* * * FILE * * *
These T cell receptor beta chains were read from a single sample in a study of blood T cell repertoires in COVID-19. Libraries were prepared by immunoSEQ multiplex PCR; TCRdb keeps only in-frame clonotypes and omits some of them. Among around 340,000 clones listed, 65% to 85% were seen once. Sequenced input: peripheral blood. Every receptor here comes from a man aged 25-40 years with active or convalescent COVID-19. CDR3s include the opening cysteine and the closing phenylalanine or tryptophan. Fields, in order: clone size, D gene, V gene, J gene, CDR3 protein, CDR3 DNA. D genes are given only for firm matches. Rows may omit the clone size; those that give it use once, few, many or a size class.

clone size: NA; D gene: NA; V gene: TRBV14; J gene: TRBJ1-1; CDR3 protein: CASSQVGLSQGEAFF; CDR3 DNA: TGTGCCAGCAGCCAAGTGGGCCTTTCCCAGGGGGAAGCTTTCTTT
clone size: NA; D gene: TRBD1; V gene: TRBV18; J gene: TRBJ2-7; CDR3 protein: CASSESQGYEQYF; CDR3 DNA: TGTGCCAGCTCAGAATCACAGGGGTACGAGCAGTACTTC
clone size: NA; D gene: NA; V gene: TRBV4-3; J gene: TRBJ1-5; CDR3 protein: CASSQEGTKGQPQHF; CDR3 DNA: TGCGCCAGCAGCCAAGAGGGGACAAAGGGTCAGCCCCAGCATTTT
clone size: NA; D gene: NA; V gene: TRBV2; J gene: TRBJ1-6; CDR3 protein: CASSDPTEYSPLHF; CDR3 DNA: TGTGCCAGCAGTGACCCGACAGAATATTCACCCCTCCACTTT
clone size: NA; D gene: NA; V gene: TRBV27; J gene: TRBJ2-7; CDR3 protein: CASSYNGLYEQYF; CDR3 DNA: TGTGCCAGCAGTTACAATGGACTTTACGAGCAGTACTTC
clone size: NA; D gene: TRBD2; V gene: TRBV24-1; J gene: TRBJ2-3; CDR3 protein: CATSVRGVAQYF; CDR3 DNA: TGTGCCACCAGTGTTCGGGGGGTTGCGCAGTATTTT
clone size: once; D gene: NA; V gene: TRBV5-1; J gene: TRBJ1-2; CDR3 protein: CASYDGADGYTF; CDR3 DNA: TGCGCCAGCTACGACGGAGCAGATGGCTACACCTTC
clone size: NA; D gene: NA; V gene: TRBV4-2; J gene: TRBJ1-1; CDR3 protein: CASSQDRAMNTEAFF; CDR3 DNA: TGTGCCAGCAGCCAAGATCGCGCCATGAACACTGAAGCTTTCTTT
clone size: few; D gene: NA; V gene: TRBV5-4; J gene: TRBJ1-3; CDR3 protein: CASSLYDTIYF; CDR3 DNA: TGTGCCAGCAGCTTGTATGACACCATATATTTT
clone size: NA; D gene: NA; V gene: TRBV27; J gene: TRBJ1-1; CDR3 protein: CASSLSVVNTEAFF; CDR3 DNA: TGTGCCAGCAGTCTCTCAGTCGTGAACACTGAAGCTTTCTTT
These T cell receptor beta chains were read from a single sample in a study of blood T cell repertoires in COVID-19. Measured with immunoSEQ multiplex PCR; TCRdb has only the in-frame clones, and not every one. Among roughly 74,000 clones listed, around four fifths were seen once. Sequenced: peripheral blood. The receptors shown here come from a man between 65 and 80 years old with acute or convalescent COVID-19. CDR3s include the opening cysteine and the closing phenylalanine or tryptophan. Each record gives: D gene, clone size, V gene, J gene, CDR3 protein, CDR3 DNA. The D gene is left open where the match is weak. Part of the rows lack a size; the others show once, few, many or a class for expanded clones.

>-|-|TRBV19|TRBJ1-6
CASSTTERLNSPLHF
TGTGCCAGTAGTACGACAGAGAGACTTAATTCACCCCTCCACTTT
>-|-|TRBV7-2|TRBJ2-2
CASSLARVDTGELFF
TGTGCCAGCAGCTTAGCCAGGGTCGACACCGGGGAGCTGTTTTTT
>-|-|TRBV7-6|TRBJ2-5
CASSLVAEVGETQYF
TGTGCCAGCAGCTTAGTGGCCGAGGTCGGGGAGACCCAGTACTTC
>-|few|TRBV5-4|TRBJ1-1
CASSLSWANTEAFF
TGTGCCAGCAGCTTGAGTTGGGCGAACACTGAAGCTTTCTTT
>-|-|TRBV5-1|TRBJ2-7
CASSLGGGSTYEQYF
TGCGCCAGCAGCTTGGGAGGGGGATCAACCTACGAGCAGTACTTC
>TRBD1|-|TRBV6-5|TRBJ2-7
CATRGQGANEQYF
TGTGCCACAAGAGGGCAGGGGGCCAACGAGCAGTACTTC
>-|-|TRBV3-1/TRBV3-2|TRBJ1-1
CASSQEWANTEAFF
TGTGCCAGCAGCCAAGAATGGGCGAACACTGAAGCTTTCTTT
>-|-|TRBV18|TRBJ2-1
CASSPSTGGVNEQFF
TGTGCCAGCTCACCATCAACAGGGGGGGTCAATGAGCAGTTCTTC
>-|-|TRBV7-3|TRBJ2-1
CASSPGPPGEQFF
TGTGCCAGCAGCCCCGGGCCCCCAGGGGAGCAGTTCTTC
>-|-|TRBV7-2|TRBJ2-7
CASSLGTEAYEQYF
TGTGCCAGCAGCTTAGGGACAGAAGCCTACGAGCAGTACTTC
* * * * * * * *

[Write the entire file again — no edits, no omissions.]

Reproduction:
These T cell receptor beta chains were read from a single sample in a study of blood T cell repertoires in COVID-19. Libraries were prepared by immunoSEQ multiplex PCR; TCRdb keeps only in-frame clonotypes and omits some of them. Among around 340,000 clones listed, 65% to 85% were seen once. Sequenced input: peripheral blood. Every receptor here comes from a man aged 25-40 years with active or convalescent COVID-19. CDR3s include the opening cysteine and the closing phenylalanine or tryptophan. Fields, in order: clone size, D gene, V gene, J gene, CDR3 protein, CDR3 DNA. D genes are given only for firm matches. Rows may omit the clone size; those that give it use once, few, many or a size class.

clone size: NA; D gene: NA; V gene: TRBV14; J gene: TRBJ1-1; CDR3 protein: CASSQVGLSQGEAFF; CDR3 DNA: TGTGCCAGCAGCCAAGTGGGCCTTTCCCAGGGGGAAGCTTTCTTT
clone size: NA; D gene: TRBD1; V gene: TRBV18; J gene: TRBJ2-7; CDR3 protein: CASSESQGYEQYF; CDR3 DNA: TGTGCCAGCTCAGAATCACAGGGGTACGAGCAGTACTTC
clone size: NA; D gene: NA; V gene: TRBV4-3; J gene: TRBJ1-5; CDR3 protein: CASSQEGTKGQPQHF; CDR3 DNA: TGCGCCAGCAGCCAAGAGGGGACAAAGGGTCAGCCCCAGCATTTT
clone size: NA; D gene: NA; V gene: TRBV2; J gene: TRBJ1-6; CDR3 protein: CASSDPTEYSPLHF; CDR3 DNA: TGTGCCAGCAGTGACCCGACAGAATATTCACCCCTCCACTTT
clone size: NA; D gene: NA; V gene: TRBV27; J gene: TRBJ2-7; CDR3 protein: CASSYNGLYEQYF; CDR3 DNA: TGTGCCAGCAGTTACAATGGACTTTACGAGCAGTACTTC
clone size: NA; D gene: TRBD2; V gene: TRBV24-1; J gene: TRBJ2-3; CDR3 protein: CATSVRGVAQYF; CDR3 DNA: TGTGCCACCAGTGTTCGGGGGGTTGCGCAGTATTTT
clone size: once; D gene: NA; V gene: TRBV5-1; J gene: TRBJ1-2; CDR3 protein: CASYDGADGYTF; CDR3 DNA: TGCGCCAGCTACGACGGAGCAGATGGCTACACCTTC
clone size: NA; D gene: NA; V gene: TRBV4-2; J gene: TRBJ1-1; CDR3 protein: CASSQDRAMNTEAFF; CDR3 DNA: TGTGCCAGCAGCCAAGATCGCGCCATGAACACTGAAGCTTTCTTT
clone size: few; D gene: NA; V gene: TRBV5-4; J gene: TRBJ1-3; CDR3 protein: CASSLYDTIYF; CDR3 DNA: TGTGCCAGCAGCTTGTATGACACCATATATTTT
clone size: NA; D gene: NA; V gene: TRBV27; J gene: TRBJ1-1; CDR3 protein: CASSLSVVNTEAFF; CDR3 DNA: TGTGCCAGCAGTCTCTCAGTCGTGAACACTGAAGCTTTCTTT
These T cell receptor beta chains were read from a single sample in a study of blood T cell repertoires in COVID-19. Measured with immunoSEQ multiplex PCR; TCRdb has only the in-frame clones, and not every one. Among roughly 74,000 clones listed, around four fifths were seen once. Sequenced: peripheral blood. The receptors shown here come from a man between 65 and 80 years old with acute or convalescent COVID-19. CDR3s include the opening cysteine and the closing phenylalanine or tryptophan. Each record gives: D gene, clone size, V gene, J gene, CDR3 protein, CDR3 DNA. The D gene is left open where the match is weak. Part of the rows lack a size; the others show once, few, many or a class for expanded clones.

>-|-|TRBV19|TRBJ1-6
CASSTTERLNSPLHF
TGTGCCAGTAGTACGACAGAGAGACTTAATTCACCCCTCCACTTT
>-|-|TRBV7-2|TRBJ2-2
CASSLARVDTGELFF
TGTGCCAGCAGCTTAGCCAGGGTCGACACCGGGGAGCTGTTTTTT
>-|-|TRBV7-6|TRBJ2-5
CASSLVAEVGETQYF
TGTGCCAGCAGCTTAGTGGCCGAGGTCGGGGAGACCCAGTACTTC
>-|few|TRBV5-4|TRBJ1-1
CASSLSWANTEAFF
TGTGCCAGCAGCTTGAGTTGGGCGAACACTGAAGCTTTCTTT
>-|-|TRBV5-1|TRBJ2-7
CASSLGGGSTYEQYF
TGCGCCAGCAGCTTGGGAGGGGGATCAACCTACGAGCAGTACTTC
>TRBD1|-|TRBV6-5|TRBJ2-7
CATRGQGANEQYF
TGTGCCACAAGAGGGCAGGGGGCCAACGAGCAGTACTTC
>-|-|TRBV3-1/TRBV3-2|TRBJ1-1
CASSQEWANTEAFF
TGTGCCAGCAGCCAAGAATGGGCGAACACTGAAGCTTTCTTT
>-|-|TRBV18|TRBJ2-1
CASSPSTGGVNEQFF
TGTGCCAGCTCACCATCAACAGGGGGGGTCAATGAGCAGTTCTTC
>-|-|TRBV7-3|TRBJ2-1
CASSPGPPGEQFF
TGTGCCAGCAGCCCCGGGCCCCCAGGGGAGCAGTTCTTC
>-|-|TRBV7-2|TRBJ2-7
CASSLGTEAYEQYF
TGTGCCAGCAGCTTAGGGACAGAAGCCTACGAGCAGTACTTC